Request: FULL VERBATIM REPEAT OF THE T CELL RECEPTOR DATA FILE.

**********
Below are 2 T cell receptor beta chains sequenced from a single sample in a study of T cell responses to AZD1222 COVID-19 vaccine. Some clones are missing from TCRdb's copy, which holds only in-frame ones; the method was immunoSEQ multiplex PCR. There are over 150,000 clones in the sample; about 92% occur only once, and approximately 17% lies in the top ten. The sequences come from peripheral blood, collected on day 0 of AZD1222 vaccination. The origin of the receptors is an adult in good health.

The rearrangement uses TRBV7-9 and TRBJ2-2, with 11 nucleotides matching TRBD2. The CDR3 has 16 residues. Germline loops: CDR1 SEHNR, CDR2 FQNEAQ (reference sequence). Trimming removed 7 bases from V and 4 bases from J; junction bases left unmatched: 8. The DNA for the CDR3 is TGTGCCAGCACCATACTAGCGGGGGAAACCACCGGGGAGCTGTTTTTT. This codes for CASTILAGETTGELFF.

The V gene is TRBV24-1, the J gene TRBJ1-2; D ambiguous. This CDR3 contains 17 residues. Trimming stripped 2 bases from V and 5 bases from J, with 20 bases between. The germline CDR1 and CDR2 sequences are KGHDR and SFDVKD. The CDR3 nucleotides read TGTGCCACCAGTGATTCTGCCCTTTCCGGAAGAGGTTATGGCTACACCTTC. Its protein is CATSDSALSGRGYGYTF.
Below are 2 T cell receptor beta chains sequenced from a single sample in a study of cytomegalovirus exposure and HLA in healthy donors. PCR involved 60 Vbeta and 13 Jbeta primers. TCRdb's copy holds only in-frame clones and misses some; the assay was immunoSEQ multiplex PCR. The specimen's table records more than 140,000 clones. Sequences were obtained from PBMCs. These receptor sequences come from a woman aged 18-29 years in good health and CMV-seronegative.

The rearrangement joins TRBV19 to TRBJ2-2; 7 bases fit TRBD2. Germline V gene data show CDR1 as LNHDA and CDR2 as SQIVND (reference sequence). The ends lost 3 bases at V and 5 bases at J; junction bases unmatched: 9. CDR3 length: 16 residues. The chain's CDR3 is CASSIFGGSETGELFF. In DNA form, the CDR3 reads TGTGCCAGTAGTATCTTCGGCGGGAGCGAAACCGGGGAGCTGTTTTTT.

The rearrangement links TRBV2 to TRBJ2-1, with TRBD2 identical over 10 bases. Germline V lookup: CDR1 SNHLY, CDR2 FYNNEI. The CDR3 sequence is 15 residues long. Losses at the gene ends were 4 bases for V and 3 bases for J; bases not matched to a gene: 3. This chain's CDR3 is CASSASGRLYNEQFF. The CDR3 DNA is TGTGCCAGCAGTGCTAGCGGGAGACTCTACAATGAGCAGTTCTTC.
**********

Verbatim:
Below are 2 T cell receptor beta chains sequenced from a single sample in a study of T cell responses to AZD1222 COVID-19 vaccine. Some clones are missing from TCRdb's copy, which holds only in-frame ones; the method was immunoSEQ multiplex PCR. There are over 150,000 clones in the sample; about 92% occur only once, and approximately 17% lies in the top ten. The sequences come from peripheral blood, collected on day 0 of AZD1222 vaccination. The origin of the receptors is an adult in good health.

The rearrangement uses TRBV7-9 and TRBJ2-2, with 11 nucleotides matching TRBD2. The CDR3 has 16 residues. Germline loops: CDR1 SEHNR, CDR2 FQNEAQ (reference sequence). Trimming removed 7 bases from V and 4 bases from J; junction bases left unmatched: 8. The DNA for the CDR3 is TGTGCCAGCACCATACTAGCGGGGGAAACCACCGGGGAGCTGTTTTTT. This codes for CASTILAGETTGELFF.

The V gene is TRBV24-1, the J gene TRBJ1-2; D ambiguous. This CDR3 contains 17 residues. Trimming stripped 2 bases from V and 5 bases from J, with 20 bases between. The germline CDR1 and CDR2 sequences are KGHDR and SFDVKD. The CDR3 nucleotides read TGTGCCACCAGTGATTCTGCCCTTTCCGGAAGAGGTTATGGCTACACCTTC. Its protein is CATSDSALSGRGYGYTF.
Below are 2 T cell receptor beta chains sequenced from a single sample in a study of cytomegalovirus exposure and HLA in healthy donors. PCR involved 60 Vbeta and 13 Jbeta primers. TCRdb's copy holds only in-frame clones and misses some; the assay was immunoSEQ multiplex PCR. The specimen's table records more than 140,000 clones. Sequences were obtained from PBMCs. These receptor sequences come from a woman aged 18-29 years in good health and CMV-seronegative.

The rearrangement joins TRBV19 to TRBJ2-2; 7 bases fit TRBD2. Germline V gene data show CDR1 as LNHDA and CDR2 as SQIVND (reference sequence). The ends lost 3 bases at V and 5 bases at J; junction bases unmatched: 9. CDR3 length: 16 residues. The chain's CDR3 is CASSIFGGSETGELFF. In DNA form, the CDR3 reads TGTGCCAGTAGTATCTTCGGCGGGAGCGAAACCGGGGAGCTGTTTTTT.

The rearrangement links TRBV2 to TRBJ2-1, with TRBD2 identical over 10 bases. Germline V lookup: CDR1 SNHLY, CDR2 FYNNEI. The CDR3 sequence is 15 residues long. Losses at the gene ends were 4 bases for V and 3 bases for J; bases not matched to a gene: 3. This chain's CDR3 is CASSASGRLYNEQFF. The CDR3 DNA is TGTGCCAGCAGTGCTAGCGGGAGACTCTACAATGAGCAGTTCTTC.